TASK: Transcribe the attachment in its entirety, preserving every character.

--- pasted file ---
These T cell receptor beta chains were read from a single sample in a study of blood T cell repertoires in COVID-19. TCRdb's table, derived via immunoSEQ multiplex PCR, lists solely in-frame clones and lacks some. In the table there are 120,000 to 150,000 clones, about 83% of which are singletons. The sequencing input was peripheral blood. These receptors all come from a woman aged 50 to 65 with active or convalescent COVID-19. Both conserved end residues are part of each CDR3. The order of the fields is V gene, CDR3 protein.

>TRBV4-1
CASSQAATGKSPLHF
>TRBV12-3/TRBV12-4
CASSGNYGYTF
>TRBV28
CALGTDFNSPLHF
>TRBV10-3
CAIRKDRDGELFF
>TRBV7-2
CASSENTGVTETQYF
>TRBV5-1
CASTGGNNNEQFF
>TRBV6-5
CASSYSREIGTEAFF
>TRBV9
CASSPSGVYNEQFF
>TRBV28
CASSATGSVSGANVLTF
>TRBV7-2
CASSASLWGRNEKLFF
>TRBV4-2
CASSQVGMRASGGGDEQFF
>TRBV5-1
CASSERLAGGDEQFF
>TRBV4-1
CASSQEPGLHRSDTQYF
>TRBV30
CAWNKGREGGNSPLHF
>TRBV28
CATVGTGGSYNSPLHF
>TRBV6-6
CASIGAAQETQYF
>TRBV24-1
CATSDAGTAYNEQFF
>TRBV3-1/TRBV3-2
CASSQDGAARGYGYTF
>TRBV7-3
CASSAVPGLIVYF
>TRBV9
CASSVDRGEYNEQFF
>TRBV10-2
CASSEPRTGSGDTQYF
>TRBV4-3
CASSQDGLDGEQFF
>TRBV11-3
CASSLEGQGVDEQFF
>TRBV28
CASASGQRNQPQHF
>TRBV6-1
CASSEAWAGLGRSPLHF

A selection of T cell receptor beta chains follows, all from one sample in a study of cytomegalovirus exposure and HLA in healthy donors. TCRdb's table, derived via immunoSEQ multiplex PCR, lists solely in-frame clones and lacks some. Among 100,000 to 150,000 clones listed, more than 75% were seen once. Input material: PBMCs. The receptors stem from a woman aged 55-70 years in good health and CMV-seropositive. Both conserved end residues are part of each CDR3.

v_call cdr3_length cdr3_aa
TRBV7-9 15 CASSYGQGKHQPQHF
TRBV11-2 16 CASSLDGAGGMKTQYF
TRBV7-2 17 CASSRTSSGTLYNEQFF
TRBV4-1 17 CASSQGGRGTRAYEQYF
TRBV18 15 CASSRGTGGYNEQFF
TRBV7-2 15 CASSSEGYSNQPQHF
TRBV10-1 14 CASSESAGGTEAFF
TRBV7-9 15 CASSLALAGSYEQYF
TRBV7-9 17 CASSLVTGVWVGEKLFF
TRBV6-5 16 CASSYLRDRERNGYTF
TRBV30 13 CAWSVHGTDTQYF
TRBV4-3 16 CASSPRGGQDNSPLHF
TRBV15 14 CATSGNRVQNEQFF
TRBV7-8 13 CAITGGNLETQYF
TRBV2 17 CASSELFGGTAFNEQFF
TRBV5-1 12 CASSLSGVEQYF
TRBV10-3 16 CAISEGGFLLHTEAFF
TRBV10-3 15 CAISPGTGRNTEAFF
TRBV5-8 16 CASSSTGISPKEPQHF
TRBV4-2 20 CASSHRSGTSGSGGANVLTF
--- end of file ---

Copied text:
These T cell receptor beta chains were read from a single sample in a study of blood T cell repertoires in COVID-19. TCRdb's table, derived via immunoSEQ multiplex PCR, lists solely in-frame clones and lacks some. In the table there are 120,000 to 150,000 clones, about 83% of which are singletons. The sequencing input was peripheral blood. These receptors all come from a woman aged 50 to 65 with active or convalescent COVID-19. Both conserved end residues are part of each CDR3. The order of the fields is V gene, CDR3 protein.

>TRBV4-1
CASSQAATGKSPLHF
>TRBV12-3/TRBV12-4
CASSGNYGYTF
>TRBV28
CALGTDFNSPLHF
>TRBV10-3
CAIRKDRDGELFF
>TRBV7-2
CASSENTGVTETQYF
>TRBV5-1
CASTGGNNNEQFF
>TRBV6-5
CASSYSREIGTEAFF
>TRBV9
CASSPSGVYNEQFF
>TRBV28
CASSATGSVSGANVLTF
>TRBV7-2
CASSASLWGRNEKLFF
>TRBV4-2
CASSQVGMRASGGGDEQFF
>TRBV5-1
CASSERLAGGDEQFF
>TRBV4-1
CASSQEPGLHRSDTQYF
>TRBV30
CAWNKGREGGNSPLHF
>TRBV28
CATVGTGGSYNSPLHF
>TRBV6-6
CASIGAAQETQYF
>TRBV24-1
CATSDAGTAYNEQFF
>TRBV3-1/TRBV3-2
CASSQDGAARGYGYTF
>TRBV7-3
CASSAVPGLIVYF
>TRBV9
CASSVDRGEYNEQFF
>TRBV10-2
CASSEPRTGSGDTQYF
>TRBV4-3
CASSQDGLDGEQFF
>TRBV11-3
CASSLEGQGVDEQFF
>TRBV28
CASASGQRNQPQHF
>TRBV6-1
CASSEAWAGLGRSPLHF

A selection of T cell receptor beta chains follows, all from one sample in a study of cytomegalovirus exposure and HLA in healthy donors. TCRdb's table, derived via immunoSEQ multiplex PCR, lists solely in-frame clones and lacks some. Among 100,000 to 150,000 clones listed, more than 75% were seen once. Input material: PBMCs. The receptors stem from a woman aged 55-70 years in good health and CMV-seropositive. Both conserved end residues are part of each CDR3.

v_call cdr3_length cdr3_aa
TRBV7-9 15 CASSYGQGKHQPQHF
TRBV11-2 16 CASSLDGAGGMKTQYF
TRBV7-2 17 CASSRTSSGTLYNEQFF
TRBV4-1 17 CASSQGGRGTRAYEQYF
TRBV18 15 CASSRGTGGYNEQFF
TRBV7-2 15 CASSSEGYSNQPQHF
TRBV10-1 14 CASSESAGGTEAFF
TRBV7-9 15 CASSLALAGSYEQYF
TRBV7-9 17 CASSLVTGVWVGEKLFF
TRBV6-5 16 CASSYLRDRERNGYTF
TRBV30 13 CAWSVHGTDTQYF
TRBV4-3 16 CASSPRGGQDNSPLHF
TRBV15 14 CATSGNRVQNEQFF
TRBV7-8 13 CAITGGNLETQYF
TRBV2 17 CASSELFGGTAFNEQFF
TRBV5-1 12 CASSLSGVEQYF
TRBV10-3 16 CAISEGGFLLHTEAFF
TRBV10-3 15 CAISPGTGRNTEAFF
TRBV5-8 16 CASSSTGISPKEPQHF
TRBV4-2 20 CASSHRSGTSGSGGANVLTF